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- From: "Carl Hage" <firstname.lastname@example.org>
- To: <email@example.com>, "Curt Arnold" <CurtA@worldnet.att.net>
- Date: Sat, 25 Jul 1998 19:55:31 -0800
> From: "Curt Arnold" <CurtA@worldnet.att.net>
> Date: Sat, 18 Jul 1998 01:42:10 -0500
> I have been using some JavaDoc-like comments in my XML-Data
> definitions to automatically generate HTML documentation for the document
> content. I have had my XML-Data to DTD converter modified to produce the
> HTML documentation at the same time as it builds the DTD.
> Has any body else been doing anything in this area?
Yes, I've done something very similar, where I use a single file containing
data that defines the schema/DTD, and includes documentation in addition to
the declarations used by software. Actually, I'm not using xml (xml-data) to
hold the definitions, but an equivalent ASCII format more suitable for hand
editing and human reading (somwhat like RFC822 headers which can be trivially
reformatted into <tag>...</tag>).
The single data file is used to
1. Create the DTD and/or other definitions used by database software,
defining element types/fields.
2. Create a formatted HTML file which serves as documentation on the schema.
3. Create an alternate form for documentation as 'help' containing
instructions for data preparers. The generated help files contain href names
for links in forms, etc.
4. Create WWW forms used for data entry and edits. Forms can show examples
for fields as a guide for entry.
help window frame when clicking in a field.
Unlike other approaches, all documentation and definitions specific to a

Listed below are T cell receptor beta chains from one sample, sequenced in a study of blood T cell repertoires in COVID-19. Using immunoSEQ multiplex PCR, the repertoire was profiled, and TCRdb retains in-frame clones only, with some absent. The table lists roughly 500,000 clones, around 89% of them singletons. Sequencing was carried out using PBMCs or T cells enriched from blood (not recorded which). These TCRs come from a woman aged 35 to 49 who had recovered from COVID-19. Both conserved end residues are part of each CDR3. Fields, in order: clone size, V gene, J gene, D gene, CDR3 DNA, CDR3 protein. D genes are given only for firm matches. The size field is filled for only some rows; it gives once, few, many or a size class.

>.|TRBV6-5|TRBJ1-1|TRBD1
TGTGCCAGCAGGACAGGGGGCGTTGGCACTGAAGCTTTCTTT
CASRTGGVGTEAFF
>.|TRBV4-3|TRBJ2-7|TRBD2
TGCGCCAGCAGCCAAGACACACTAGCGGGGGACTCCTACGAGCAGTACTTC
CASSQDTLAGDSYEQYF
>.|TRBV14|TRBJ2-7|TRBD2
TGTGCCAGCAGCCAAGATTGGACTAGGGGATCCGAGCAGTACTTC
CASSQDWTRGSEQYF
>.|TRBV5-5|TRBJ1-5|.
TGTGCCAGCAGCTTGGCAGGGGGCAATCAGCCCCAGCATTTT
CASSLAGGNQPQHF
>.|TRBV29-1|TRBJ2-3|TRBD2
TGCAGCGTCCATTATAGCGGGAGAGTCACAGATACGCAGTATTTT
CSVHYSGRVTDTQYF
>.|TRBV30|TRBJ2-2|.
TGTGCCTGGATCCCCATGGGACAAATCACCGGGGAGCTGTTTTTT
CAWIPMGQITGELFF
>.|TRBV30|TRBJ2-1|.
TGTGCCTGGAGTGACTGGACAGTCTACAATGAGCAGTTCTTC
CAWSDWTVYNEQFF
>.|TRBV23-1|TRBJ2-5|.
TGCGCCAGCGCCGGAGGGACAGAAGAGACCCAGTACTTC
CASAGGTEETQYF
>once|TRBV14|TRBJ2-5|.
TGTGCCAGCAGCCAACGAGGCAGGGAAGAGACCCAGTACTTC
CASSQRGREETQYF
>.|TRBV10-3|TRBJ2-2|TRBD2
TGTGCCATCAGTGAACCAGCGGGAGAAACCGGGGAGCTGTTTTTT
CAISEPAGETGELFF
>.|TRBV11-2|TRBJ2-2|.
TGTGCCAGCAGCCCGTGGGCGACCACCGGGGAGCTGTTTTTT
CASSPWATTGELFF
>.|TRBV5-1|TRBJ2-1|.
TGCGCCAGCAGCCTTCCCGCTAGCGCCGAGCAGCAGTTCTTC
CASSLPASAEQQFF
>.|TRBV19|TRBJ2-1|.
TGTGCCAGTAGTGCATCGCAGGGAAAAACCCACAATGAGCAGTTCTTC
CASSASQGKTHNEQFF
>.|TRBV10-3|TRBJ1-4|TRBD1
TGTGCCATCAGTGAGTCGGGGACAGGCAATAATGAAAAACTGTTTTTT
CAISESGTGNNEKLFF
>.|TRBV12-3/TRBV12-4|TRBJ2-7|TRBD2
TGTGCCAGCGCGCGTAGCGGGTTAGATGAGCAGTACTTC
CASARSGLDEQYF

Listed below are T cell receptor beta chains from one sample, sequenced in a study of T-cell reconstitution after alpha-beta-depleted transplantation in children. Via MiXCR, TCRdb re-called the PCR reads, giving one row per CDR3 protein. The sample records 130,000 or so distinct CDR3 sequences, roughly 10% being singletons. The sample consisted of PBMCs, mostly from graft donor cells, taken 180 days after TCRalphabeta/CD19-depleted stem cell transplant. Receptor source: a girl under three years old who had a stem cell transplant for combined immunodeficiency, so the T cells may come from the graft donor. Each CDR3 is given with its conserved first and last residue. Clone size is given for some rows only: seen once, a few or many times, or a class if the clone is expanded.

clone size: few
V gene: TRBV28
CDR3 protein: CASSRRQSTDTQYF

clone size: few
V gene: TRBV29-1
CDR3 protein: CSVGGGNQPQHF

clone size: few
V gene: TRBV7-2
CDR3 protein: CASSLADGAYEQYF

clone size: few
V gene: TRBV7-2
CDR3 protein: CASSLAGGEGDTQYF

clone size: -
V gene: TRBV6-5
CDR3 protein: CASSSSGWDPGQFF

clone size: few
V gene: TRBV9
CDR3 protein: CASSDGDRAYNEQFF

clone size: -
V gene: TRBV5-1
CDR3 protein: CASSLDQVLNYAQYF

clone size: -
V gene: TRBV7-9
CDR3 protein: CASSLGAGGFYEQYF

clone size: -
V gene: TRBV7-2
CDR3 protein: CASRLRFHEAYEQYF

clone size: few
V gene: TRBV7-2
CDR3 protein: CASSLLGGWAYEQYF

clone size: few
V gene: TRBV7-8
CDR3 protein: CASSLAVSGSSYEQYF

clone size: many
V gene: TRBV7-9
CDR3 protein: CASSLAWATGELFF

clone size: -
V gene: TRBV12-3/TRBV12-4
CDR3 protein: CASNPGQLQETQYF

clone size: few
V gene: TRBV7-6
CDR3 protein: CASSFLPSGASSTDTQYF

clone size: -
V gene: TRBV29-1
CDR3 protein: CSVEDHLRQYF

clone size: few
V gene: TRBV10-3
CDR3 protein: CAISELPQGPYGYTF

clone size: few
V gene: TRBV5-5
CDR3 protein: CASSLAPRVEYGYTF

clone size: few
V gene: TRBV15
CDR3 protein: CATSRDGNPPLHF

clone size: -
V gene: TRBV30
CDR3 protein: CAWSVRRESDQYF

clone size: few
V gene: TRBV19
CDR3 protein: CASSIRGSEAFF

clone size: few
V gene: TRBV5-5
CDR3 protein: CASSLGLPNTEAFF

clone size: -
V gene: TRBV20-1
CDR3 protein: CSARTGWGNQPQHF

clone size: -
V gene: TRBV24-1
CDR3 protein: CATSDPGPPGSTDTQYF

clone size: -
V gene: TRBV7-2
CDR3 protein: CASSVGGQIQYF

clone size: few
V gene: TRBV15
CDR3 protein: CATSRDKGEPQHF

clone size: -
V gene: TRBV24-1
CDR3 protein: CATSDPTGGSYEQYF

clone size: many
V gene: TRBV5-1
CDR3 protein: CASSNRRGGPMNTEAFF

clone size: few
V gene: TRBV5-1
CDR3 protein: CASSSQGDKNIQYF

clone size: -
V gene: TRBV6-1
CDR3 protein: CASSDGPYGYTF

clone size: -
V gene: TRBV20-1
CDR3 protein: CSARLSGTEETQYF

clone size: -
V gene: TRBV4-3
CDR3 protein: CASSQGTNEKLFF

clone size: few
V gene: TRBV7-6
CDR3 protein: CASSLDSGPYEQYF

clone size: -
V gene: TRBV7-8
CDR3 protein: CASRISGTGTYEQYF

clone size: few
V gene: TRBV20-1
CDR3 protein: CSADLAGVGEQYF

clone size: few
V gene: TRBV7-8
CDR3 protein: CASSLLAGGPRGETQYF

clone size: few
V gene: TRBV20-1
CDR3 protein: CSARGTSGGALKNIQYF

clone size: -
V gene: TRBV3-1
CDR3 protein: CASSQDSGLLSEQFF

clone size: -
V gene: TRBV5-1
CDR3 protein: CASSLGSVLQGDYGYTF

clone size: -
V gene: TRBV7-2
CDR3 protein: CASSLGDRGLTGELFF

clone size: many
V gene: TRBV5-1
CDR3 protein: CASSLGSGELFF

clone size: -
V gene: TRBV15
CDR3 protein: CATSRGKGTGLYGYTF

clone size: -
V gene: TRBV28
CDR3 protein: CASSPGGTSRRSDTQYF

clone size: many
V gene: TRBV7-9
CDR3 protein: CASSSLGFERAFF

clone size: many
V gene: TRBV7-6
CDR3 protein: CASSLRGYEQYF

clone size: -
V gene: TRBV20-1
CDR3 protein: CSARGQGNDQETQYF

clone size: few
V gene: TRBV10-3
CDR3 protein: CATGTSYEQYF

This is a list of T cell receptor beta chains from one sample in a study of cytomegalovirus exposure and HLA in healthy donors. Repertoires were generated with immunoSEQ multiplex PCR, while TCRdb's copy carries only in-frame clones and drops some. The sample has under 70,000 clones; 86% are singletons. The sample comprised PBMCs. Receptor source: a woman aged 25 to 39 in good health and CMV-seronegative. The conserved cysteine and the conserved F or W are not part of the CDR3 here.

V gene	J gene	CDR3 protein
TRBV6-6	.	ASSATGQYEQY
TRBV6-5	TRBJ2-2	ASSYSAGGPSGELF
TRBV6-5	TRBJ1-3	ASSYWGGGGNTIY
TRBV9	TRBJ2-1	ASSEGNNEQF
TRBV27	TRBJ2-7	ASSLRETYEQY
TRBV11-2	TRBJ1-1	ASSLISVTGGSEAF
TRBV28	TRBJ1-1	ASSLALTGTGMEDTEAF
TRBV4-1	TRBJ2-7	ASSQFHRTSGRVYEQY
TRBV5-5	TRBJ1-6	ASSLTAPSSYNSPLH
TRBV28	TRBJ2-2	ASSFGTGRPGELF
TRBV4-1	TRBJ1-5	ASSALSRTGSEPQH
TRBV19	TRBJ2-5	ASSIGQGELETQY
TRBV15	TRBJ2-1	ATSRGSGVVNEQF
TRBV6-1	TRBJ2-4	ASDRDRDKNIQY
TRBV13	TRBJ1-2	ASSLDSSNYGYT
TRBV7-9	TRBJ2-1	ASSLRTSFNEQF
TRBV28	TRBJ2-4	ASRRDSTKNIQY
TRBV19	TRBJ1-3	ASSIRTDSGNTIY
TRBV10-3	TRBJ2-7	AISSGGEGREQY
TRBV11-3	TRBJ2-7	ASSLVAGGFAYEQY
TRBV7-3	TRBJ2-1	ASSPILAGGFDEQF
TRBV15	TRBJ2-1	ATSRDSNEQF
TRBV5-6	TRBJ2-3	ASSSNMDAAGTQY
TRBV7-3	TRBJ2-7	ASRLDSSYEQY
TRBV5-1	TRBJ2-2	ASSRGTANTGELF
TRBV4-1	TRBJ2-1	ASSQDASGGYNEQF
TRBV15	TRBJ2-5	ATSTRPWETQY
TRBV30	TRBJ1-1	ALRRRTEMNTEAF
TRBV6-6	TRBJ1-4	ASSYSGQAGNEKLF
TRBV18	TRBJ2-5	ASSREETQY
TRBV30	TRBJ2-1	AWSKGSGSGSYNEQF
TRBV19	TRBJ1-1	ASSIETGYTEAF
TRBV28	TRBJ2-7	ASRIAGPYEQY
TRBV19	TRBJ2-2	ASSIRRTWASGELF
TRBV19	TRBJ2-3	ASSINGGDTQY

schema/DTD are complete in this single source. There ares no separate
(non-extracted) documentation files, misc notes in SGML comments, missing
documentation, etc. common with other approaches.
For enumerated data types, the schema definition data file contains the
values with documentation or else references enumerated values externally
(with documentation). These definitions define the contents of a pull-down
select list or radio/checkbox list in a form with brief
database definitions, the enumerated values are often undefined and/or
> I haven't been making a distinction between regular comments and processed
> comments and have only been using @see and @example formulations. Between
> minimal comments and information in the schema, it is able to do a
> reasonably good job documenting how to use the schema.
As with javadoc, the documentation associated with a DTD shouldn't be a bunch
of arbitrary HTML (IBTWSH) pages. The documentation for an element, etc. is
specific kinds of text that is assembled into various kinds of documentation,
not something normally read in isolation. Javadoc uses the @ notation to
identify the semantics of the documentation text so it can format the content
appropriately, including href links and names.
In XML, of course, <tags> would be used to mark the semantics of the
documentation. In order to synthesize nicely readable HTML documentation and
all the other kinds of extracted documentation such as that mentioned above,
there needs to be a set of documentation elements defined. Failure to
define an appropriate set of tags means that it won't be possible to create
reasonable variants on types of documentation.
The <description> in xml-data is an example of the kind of semantic oriented
(vs presentation) tags needed, and also an example of what is severly wrong
with EDI and other typical database documentation-- incomplete inadequate
documentation. The examples of the xml-data <description> are not really
descriptions, but a few words more aptly called "title". Appropriate
documentation requires much more than a few words.
I would be willing to write up a proposal for a set of elements useful in
documentation, though it will have to be a week from now. Without thinking
about it, the kinds of documentation elements I've used are something like:
<Title> A short (one line) descriptive title
Description: The title is a short description associated with a name or
token, typically 1 line, which provides a more complete phrase than the
single word name. The title might appear with the name in a table of